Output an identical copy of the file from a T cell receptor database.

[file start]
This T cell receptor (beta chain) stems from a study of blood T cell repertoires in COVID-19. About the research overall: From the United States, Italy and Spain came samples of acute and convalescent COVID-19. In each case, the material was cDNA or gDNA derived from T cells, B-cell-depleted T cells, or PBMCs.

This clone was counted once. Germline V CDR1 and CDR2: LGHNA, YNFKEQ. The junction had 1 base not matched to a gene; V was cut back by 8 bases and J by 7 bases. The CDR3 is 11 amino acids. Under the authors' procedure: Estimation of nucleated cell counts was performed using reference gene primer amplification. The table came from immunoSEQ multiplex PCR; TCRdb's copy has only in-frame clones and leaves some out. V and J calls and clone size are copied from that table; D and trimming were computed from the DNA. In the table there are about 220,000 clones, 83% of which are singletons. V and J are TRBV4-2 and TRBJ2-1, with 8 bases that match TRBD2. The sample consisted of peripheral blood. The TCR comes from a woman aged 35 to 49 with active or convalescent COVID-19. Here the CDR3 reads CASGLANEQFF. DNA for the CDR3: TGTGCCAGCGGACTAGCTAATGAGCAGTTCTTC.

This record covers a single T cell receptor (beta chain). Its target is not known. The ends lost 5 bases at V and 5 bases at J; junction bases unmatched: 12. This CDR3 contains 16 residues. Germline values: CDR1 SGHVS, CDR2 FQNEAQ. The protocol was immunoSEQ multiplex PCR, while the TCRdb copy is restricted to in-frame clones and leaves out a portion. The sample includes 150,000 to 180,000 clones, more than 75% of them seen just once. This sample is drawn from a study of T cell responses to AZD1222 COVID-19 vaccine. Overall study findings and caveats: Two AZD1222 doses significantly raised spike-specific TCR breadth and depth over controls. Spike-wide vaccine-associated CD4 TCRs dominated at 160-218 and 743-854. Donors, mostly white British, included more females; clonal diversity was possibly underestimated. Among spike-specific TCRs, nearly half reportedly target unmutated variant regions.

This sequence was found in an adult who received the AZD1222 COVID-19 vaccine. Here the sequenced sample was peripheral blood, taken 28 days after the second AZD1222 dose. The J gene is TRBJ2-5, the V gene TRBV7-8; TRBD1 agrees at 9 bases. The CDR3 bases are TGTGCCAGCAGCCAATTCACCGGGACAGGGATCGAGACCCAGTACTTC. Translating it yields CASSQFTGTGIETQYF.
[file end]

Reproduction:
This T cell receptor (beta chain) stems from a study of blood T cell repertoires in COVID-19. About the research overall: From the United States, Italy and Spain came samples of acute and convalescent COVID-19. In each case, the material was cDNA or gDNA derived from T cells, B-cell-depleted T cells, or PBMCs.

This clone was counted once. Germline V CDR1 and CDR2: LGHNA, YNFKEQ. The junction had 1 base not matched to a gene; V was cut back by 8 bases and J by 7 bases. The CDR3 is 11 amino acids. Under the authors' procedure: Estimation of nucleated cell counts was performed using reference gene primer amplification. The table came from immunoSEQ multiplex PCR; TCRdb's copy has only in-frame clones and leaves some out. V and J calls and clone size are copied from that table; D and trimming were computed from the DNA. In the table there are about 220,000 clones, 83% of which are singletons. V and J are TRBV4-2 and TRBJ2-1, with 8 bases that match TRBD2. The sample consisted of peripheral blood. The TCR comes from a woman aged 35 to 49 with active or convalescent COVID-19. Here the CDR3 reads CASGLANEQFF. DNA for the CDR3: TGTGCCAGCGGACTAGCTAATGAGCAGTTCTTC.

This record covers a single T cell receptor (beta chain). Its target is not known. The ends lost 5 bases at V and 5 bases at J; junction bases unmatched: 12. This CDR3 contains 16 residues. Germline values: CDR1 SGHVS, CDR2 FQNEAQ. The protocol was immunoSEQ multiplex PCR, while the TCRdb copy is restricted to in-frame clones and leaves out a portion. The sample includes 150,000 to 180,000 clones, more than 75% of them seen just once. This sample is drawn from a study of T cell responses to AZD1222 COVID-19 vaccine. Overall study findings and caveats: Two AZD1222 doses significantly raised spike-specific TCR breadth and depth over controls. Spike-wide vaccine-associated CD4 TCRs dominated at 160-218 and 743-854. Donors, mostly white British, included more females; clonal diversity was possibly underestimated. Among spike-specific TCRs, nearly half reportedly target unmutated variant regions.

This sequence was found in an adult who received the AZD1222 COVID-19 vaccine. Here the sequenced sample was peripheral blood, taken 28 days after the second AZD1222 dose. The J gene is TRBJ2-5, the V gene TRBV7-8; TRBD1 agrees at 9 bases. The CDR3 bases are TGTGCCAGCAGCCAATTCACCGGGACAGGGATCGAGACCCAGTACTTC. Translating it yields CASSQFTGTGIETQYF.